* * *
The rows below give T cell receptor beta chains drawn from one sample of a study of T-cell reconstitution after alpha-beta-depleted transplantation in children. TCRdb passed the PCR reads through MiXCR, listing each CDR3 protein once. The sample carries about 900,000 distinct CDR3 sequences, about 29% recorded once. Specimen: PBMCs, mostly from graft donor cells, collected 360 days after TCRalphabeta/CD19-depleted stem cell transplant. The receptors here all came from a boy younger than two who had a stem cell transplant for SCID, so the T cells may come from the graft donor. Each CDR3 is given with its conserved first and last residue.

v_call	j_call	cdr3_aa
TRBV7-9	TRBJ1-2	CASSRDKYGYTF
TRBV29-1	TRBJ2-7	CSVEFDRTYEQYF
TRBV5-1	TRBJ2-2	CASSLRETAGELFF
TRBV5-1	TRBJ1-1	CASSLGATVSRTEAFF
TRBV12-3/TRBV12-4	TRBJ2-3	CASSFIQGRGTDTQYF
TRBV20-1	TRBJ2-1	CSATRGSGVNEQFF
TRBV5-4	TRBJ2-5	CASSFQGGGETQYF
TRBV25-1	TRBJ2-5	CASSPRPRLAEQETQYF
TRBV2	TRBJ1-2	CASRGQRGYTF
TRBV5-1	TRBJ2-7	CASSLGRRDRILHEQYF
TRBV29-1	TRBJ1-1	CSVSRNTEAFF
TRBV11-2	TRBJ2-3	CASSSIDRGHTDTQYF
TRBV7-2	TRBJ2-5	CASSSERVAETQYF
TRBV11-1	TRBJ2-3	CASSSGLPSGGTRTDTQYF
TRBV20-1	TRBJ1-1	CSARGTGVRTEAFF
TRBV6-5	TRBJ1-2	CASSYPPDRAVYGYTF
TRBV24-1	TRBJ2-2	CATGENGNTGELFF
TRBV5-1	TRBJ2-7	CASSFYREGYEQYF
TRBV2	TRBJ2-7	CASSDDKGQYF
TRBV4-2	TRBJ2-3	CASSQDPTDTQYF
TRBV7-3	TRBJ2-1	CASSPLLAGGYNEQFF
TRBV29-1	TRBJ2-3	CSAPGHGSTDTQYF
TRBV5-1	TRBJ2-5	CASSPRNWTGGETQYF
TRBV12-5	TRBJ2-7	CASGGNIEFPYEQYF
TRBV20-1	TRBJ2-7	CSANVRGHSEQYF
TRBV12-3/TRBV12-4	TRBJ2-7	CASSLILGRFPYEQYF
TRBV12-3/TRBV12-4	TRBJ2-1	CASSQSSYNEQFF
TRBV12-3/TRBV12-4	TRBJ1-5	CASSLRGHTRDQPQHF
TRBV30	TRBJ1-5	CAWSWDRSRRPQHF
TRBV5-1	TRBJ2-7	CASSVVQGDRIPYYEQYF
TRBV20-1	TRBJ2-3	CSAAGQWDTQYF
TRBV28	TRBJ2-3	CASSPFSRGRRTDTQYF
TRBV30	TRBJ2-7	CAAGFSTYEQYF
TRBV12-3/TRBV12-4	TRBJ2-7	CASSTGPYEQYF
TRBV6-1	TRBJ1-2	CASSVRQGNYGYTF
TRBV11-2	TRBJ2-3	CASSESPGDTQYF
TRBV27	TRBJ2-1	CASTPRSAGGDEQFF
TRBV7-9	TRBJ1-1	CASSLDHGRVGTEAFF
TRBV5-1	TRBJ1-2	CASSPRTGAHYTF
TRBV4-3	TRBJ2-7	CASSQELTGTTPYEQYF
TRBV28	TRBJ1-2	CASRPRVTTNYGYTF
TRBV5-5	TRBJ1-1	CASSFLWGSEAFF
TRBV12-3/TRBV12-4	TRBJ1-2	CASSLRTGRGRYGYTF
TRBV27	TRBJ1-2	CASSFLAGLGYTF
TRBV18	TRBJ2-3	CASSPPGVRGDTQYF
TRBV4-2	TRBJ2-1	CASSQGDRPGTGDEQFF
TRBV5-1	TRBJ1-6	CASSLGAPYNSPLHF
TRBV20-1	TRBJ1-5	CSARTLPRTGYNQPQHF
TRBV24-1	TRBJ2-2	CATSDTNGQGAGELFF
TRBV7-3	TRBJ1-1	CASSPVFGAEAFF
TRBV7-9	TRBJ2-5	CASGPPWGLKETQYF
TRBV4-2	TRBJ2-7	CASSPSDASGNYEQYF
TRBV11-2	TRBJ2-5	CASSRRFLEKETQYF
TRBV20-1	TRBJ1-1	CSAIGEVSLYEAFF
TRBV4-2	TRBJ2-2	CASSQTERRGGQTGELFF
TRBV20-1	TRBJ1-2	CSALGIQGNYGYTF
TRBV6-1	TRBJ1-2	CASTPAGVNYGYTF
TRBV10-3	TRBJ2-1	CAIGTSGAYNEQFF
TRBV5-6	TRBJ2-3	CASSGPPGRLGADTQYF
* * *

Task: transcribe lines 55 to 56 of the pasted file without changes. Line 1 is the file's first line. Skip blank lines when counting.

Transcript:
TRBV11-2	TRBJ2-5	CASSRRFLEKETQYF
TRBV20-1	TRBJ1-1	CSAIGEVSLYEAFF